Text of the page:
Both in Egypt and in Saudi Arabia, 75 percent of the public voiced an unfavorable opinion of al-Qaeda; only 20 percent expressed even a “somewhat favorable” view. But when asked to estimate the views of other Muslims, nearly half — 44 percent in Egypt and 48 percent in Saudi Arabia — said that “al-Qaeda’s message appeals” to them. Nearly as high a percentage (40 percent and 36 percent, respectively) called it “an Islamic duty” to provide “financial support for armed mujahedin fighting in various places around the world.”
Once again, the demographic variation in these figures is minimal. These findings indicate that the issue of popular support for radical Islamic groups is still significant, even as approval for al-Qaeda specifically remains at the relatively low levels first recorded after a series of terrorist bombings in Arab countries in 2003-2005.
“It’s the Economy!”
Remarkably, none of the issues in the preceding discussion ranked anywhere near the top of popular concerns, either in Saudi Arabia or in Egypt. Asked in an open-ended fashion to pinpoint the most important issue facing their country today, 48 percent of Saudis in that supposedly “oil-rich” society cited economic problems such as inflation (21 percent), unemployment (16 percent), and poverty (11 percent). Corruption was also mentioned frequently (18 percent); curiously, Saudi housewives and women in general were significantly more likely than others to cite corruption as the country’s foremost concern. Terrorism ranked far behind, at 7 percent; and no foreign policy issue made the list at all. These rankings barely changed when popular suggestions about their country’s “second most important issue” were added to the mix.
The pattern in Egypt is similar. Economic concerns dominate the list: poverty, debt, and poor conditions (22 percent), inflation (15 percent), and unemployment (12 percent). Corruption ranks close behind that group, at 10 percent. By contrast, “stability and security” or “extremism” were cited by just 5 percent of Egyptians as their government’s most pressing problem.
Even more surprising is that in response to an open-ended question about “the most positive thing the United States could do” in their region, economic support tied statistically with Arab-Israeli issues for first place among Egyptians (36 percent each) and among Saudis (30 percent and 27 percent). In both countries, again, these priorities change very little when first and second place rankings are combined. Also, in both countries, interesting demographic variations occurred in response to this question: students, housewives, women, and rural Egyptians were somewhat more likely to cite economic or technological support as the most positive action the United States could take.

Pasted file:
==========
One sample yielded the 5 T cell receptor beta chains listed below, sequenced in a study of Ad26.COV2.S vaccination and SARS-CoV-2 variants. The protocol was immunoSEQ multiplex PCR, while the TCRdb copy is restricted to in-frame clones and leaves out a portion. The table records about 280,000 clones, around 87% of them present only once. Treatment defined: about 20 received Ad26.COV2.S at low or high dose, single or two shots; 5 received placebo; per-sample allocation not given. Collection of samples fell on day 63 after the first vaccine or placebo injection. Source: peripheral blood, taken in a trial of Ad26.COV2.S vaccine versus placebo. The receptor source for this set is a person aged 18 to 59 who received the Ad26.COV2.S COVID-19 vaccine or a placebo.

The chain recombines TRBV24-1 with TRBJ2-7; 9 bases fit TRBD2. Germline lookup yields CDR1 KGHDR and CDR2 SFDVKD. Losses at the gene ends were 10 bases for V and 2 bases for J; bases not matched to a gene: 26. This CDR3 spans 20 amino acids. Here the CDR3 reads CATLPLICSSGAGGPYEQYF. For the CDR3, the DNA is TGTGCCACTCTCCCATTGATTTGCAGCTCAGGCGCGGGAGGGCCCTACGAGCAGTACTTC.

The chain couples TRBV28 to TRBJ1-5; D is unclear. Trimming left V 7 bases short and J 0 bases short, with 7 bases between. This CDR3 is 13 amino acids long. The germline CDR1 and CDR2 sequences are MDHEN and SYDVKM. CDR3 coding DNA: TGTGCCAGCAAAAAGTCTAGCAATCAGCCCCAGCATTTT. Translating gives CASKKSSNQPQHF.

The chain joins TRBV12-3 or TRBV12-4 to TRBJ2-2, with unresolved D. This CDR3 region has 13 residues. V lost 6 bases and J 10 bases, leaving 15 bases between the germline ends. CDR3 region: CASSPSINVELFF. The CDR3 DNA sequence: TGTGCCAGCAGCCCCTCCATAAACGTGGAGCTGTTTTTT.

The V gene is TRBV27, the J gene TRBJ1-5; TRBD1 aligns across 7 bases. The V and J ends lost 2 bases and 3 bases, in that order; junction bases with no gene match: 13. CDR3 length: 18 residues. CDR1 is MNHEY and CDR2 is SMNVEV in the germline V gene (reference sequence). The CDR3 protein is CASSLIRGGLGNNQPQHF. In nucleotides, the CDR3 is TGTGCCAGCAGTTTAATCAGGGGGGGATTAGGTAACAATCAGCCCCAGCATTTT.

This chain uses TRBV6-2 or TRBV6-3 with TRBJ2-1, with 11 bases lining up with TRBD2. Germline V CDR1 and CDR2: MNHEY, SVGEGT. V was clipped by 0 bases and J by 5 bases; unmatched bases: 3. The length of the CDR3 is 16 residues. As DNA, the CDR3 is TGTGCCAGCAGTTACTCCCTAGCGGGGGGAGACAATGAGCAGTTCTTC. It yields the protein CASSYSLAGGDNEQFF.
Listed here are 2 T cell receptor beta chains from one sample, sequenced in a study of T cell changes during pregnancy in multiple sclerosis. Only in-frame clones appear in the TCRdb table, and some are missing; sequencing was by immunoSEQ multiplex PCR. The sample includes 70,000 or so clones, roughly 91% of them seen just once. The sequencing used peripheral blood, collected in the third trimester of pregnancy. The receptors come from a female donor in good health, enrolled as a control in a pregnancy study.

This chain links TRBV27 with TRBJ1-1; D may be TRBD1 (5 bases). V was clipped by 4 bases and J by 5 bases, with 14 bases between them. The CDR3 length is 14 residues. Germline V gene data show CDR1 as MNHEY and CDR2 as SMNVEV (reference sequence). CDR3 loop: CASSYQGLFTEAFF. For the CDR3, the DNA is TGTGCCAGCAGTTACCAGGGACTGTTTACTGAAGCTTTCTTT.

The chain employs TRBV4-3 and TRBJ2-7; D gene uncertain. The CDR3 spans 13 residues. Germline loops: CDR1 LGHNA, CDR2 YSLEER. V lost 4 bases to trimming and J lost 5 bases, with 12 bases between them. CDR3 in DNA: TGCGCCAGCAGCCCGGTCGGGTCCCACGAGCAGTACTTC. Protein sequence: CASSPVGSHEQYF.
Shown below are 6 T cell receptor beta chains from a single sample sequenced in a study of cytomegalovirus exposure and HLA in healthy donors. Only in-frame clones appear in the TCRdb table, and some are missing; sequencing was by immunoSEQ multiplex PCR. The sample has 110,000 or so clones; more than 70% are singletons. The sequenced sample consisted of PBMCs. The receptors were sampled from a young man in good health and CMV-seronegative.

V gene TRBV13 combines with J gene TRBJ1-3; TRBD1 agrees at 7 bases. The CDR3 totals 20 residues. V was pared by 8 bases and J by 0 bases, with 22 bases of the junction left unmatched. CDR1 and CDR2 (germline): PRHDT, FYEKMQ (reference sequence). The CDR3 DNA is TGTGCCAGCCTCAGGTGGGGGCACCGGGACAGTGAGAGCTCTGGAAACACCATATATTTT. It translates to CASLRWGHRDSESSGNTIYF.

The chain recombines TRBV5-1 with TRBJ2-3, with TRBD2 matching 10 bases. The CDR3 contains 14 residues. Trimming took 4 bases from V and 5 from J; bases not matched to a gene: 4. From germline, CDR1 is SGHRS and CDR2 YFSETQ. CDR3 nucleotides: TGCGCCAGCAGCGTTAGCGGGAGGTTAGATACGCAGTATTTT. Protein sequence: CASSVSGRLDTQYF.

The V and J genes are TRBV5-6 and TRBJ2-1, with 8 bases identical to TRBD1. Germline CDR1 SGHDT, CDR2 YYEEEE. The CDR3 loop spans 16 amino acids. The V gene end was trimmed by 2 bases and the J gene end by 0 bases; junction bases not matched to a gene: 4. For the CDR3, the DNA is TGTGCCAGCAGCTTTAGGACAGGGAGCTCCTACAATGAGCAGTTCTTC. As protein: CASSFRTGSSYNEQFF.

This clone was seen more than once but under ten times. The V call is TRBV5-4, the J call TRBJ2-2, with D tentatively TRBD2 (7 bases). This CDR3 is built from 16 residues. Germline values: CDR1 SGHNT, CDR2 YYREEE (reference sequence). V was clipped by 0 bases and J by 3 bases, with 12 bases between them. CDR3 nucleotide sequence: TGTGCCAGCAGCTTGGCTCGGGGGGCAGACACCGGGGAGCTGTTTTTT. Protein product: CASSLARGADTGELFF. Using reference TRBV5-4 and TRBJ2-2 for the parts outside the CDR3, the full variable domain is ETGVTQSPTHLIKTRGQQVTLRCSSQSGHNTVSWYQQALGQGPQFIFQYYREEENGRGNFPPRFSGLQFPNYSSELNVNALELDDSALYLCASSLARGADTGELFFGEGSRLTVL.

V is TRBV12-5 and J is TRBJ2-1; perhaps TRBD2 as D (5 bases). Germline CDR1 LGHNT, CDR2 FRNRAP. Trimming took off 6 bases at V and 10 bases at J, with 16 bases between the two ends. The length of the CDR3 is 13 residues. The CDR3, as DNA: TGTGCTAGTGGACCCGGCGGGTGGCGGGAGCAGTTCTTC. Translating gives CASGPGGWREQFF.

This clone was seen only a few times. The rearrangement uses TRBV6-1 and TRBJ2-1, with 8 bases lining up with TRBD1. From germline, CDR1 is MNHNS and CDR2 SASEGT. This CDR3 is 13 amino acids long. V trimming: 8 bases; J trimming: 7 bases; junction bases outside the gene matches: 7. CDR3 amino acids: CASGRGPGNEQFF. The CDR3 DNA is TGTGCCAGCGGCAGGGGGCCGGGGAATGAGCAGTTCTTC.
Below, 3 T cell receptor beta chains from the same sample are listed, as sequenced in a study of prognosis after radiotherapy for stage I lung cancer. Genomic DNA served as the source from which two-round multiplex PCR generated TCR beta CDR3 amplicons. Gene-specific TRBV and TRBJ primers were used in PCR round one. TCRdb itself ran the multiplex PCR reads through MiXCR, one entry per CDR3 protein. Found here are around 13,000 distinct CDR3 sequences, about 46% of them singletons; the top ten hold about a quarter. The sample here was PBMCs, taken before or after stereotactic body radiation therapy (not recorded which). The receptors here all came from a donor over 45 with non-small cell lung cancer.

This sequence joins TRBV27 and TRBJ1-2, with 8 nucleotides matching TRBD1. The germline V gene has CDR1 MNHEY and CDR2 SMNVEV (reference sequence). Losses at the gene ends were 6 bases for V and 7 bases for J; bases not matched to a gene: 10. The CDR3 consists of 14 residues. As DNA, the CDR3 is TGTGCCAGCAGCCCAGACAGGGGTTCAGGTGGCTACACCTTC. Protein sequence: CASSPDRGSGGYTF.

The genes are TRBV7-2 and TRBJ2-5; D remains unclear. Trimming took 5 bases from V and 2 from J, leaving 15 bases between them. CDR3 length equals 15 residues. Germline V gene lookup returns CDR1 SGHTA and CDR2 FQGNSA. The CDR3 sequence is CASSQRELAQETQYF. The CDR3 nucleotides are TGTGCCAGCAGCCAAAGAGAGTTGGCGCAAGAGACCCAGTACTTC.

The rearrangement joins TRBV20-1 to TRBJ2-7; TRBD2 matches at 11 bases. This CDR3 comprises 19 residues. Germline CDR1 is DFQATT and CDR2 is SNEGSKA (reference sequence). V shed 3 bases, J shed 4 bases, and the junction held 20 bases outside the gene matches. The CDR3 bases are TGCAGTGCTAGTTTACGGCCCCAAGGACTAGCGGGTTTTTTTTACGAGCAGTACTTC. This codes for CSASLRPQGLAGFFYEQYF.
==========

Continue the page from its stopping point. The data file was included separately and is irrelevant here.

Implications for U.S. Policy
Taken by itself, the analysis of these data is not sufficient ground for major policy changes, but it should be factored into current discussion of the relevant issues. For example, as Washington prepares a push for tougher sanctions against Iran, it can encourage Arab governments to participate more actively by pointing to the high level of Arab “street” support for this initiative. On the counterterrorism and counterinsurgency fronts, whether in Iraq, Afghanistan, or elsewhere, these findings suggest that the United States should be more concerned about Arab funding for groups other than al-Qaeda, which enjoy greater popular sympathy today. And on a more positive note, by offering practical economic partnerships and support, rather than by emphasizing regional political conflicts, the United States now has greater prospects of appealing to Arab publics.
David Pollock is a senior fellow at The Washington Institute, focusing on the political dynamics of Middle Eastern countries. He is the author of the Institute’s 2008 Policy Focus Slippery Polls: Uses and Abuses of Opinion Surveys from Arab States .